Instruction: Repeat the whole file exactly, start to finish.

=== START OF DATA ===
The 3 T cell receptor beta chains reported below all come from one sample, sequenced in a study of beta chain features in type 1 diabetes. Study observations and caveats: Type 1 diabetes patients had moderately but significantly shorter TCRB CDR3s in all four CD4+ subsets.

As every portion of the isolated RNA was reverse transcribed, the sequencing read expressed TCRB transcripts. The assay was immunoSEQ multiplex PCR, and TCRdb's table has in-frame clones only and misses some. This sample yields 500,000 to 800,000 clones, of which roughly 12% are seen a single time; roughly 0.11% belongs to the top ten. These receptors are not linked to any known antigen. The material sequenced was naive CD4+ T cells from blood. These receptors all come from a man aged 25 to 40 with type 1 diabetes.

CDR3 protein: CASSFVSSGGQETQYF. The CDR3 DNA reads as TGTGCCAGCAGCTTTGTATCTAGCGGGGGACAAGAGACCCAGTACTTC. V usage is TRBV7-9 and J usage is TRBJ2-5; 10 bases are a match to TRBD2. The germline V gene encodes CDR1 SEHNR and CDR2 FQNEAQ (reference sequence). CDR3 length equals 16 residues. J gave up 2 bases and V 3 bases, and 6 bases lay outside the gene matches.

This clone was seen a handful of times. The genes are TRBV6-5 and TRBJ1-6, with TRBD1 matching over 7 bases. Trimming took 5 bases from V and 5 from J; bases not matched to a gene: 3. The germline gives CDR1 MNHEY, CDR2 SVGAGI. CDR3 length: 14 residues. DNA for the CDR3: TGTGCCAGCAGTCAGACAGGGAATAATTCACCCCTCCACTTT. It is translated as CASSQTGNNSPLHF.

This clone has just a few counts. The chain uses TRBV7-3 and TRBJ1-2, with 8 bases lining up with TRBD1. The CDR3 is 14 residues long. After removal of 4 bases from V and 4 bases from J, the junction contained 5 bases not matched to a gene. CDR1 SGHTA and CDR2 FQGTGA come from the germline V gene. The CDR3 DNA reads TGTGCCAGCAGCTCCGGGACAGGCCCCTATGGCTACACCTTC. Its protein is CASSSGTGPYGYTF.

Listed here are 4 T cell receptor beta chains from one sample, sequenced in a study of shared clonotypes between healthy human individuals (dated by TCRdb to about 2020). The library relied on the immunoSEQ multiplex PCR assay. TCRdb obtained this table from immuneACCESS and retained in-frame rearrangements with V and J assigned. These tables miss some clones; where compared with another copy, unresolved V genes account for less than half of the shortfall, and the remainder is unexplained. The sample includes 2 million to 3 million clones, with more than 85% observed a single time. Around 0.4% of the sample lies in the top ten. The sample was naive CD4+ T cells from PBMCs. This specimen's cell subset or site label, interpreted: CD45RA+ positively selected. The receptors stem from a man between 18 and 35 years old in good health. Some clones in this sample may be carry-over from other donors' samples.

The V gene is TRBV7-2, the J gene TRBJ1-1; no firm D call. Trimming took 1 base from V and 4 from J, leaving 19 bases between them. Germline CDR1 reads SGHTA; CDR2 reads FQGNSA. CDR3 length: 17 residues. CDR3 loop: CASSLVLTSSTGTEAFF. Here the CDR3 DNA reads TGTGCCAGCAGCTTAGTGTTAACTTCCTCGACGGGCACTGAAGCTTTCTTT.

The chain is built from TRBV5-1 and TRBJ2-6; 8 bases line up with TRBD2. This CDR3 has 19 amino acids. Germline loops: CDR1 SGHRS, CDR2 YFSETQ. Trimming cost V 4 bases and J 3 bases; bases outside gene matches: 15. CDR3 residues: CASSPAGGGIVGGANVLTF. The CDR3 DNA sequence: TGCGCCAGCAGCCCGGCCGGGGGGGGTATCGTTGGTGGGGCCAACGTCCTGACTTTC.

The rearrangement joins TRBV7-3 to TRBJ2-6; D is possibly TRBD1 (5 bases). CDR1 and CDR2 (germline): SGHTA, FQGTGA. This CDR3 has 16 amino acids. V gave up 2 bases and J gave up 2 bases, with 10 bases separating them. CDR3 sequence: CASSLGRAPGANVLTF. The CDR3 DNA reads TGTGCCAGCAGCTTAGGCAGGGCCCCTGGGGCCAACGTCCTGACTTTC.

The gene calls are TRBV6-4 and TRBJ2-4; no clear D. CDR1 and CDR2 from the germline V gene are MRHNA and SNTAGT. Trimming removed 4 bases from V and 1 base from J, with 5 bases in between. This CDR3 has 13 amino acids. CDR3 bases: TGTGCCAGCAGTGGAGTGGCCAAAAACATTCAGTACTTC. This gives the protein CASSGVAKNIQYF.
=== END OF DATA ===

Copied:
The 3 T cell receptor beta chains reported below all come from one sample, sequenced in a study of beta chain features in type 1 diabetes. Study observations and caveats: Type 1 diabetes patients had moderately but significantly shorter TCRB CDR3s in all four CD4+ subsets.

As every portion of the isolated RNA was reverse transcribed, the sequencing read expressed TCRB transcripts. The assay was immunoSEQ multiplex PCR, and TCRdb's table has in-frame clones only and misses some. This sample yields 500,000 to 800,000 clones, of which roughly 12% are seen a single time; roughly 0.11% belongs to the top ten. These receptors are not linked to any known antigen. The material sequenced was naive CD4+ T cells from blood. These receptors all come from a man aged 25 to 40 with type 1 diabetes.

CDR3 protein: CASSFVSSGGQETQYF. The CDR3 DNA reads as TGTGCCAGCAGCTTTGTATCTAGCGGGGGACAAGAGACCCAGTACTTC. V usage is TRBV7-9 and J usage is TRBJ2-5; 10 bases are a match to TRBD2. The germline V gene encodes CDR1 SEHNR and CDR2 FQNEAQ (reference sequence). CDR3 length equals 16 residues. J gave up 2 bases and V 3 bases, and 6 bases lay outside the gene matches.

This clone was seen a handful of times. The genes are TRBV6-5 and TRBJ1-6, with TRBD1 matching over 7 bases. Trimming took 5 bases from V and 5 from J; bases not matched to a gene: 3. The germline gives CDR1 MNHEY, CDR2 SVGAGI. CDR3 length: 14 residues. DNA for the CDR3: TGTGCCAGCAGTCAGACAGGGAATAATTCACCCCTCCACTTT. It is translated as CASSQTGNNSPLHF.

This clone has just a few counts. The chain uses TRBV7-3 and TRBJ1-2, with 8 bases lining up with TRBD1. The CDR3 is 14 residues long. After removal of 4 bases from V and 4 bases from J, the junction contained 5 bases not matched to a gene. CDR1 SGHTA and CDR2 FQGTGA come from the germline V gene. The CDR3 DNA reads TGTGCCAGCAGCTCCGGGACAGGCCCCTATGGCTACACCTTC. Its protein is CASSSGTGPYGYTF.

Listed here are 4 T cell receptor beta chains from one sample, sequenced in a study of shared clonotypes between healthy human individuals (dated by TCRdb to about 2020). The library relied on the immunoSEQ multiplex PCR assay. TCRdb obtained this table from immuneACCESS and retained in-frame rearrangements with V and J assigned. These tables miss some clones; where compared with another copy, unresolved V genes account for less than half of the shortfall, and the remainder is unexplained. The sample includes 2 million to 3 million clones, with more than 85% observed a single time. Around 0.4% of the sample lies in the top ten. The sample was naive CD4+ T cells from PBMCs. This specimen's cell subset or site label, interpreted: CD45RA+ positively selected. The receptors stem from a man between 18 and 35 years old in good health. Some clones in this sample may be carry-over from other donors' samples.

The V gene is TRBV7-2, the J gene TRBJ1-1; no firm D call. Trimming took 1 base from V and 4 from J, leaving 19 bases between them. Germline CDR1 reads SGHTA; CDR2 reads FQGNSA. CDR3 length: 17 residues. CDR3 loop: CASSLVLTSSTGTEAFF. Here the CDR3 DNA reads TGTGCCAGCAGCTTAGTGTTAACTTCCTCGACGGGCACTGAAGCTTTCTTT.

The chain is built from TRBV5-1 and TRBJ2-6; 8 bases line up with TRBD2. This CDR3 has 19 amino acids. Germline loops: CDR1 SGHRS, CDR2 YFSETQ. Trimming cost V 4 bases and J 3 bases; bases outside gene matches: 15. CDR3 residues: CASSPAGGGIVGGANVLTF. The CDR3 DNA sequence: TGCGCCAGCAGCCCGGCCGGGGGGGGTATCGTTGGTGGGGCCAACGTCCTGACTTTC.

The rearrangement joins TRBV7-3 to TRBJ2-6; D is possibly TRBD1 (5 bases). CDR1 and CDR2 (germline): SGHTA, FQGTGA. This CDR3 has 16 amino acids. V gave up 2 bases and J gave up 2 bases, with 10 bases separating them. CDR3 sequence: CASSLGRAPGANVLTF. The CDR3 DNA reads TGTGCCAGCAGCTTAGGCAGGGCCCCTGGGGCCAACGTCCTGACTTTC.

The gene calls are TRBV6-4 and TRBJ2-4; no clear D. CDR1 and CDR2 from the germline V gene are MRHNA and SNTAGT. Trimming removed 4 bases from V and 1 base from J, with 5 bases in between. This CDR3 has 13 amino acids. CDR3 bases: TGTGCCAGCAGTGGAGTGGCCAAAAACATTCAGTACTTC. This gives the protein CASSGVAKNIQYF.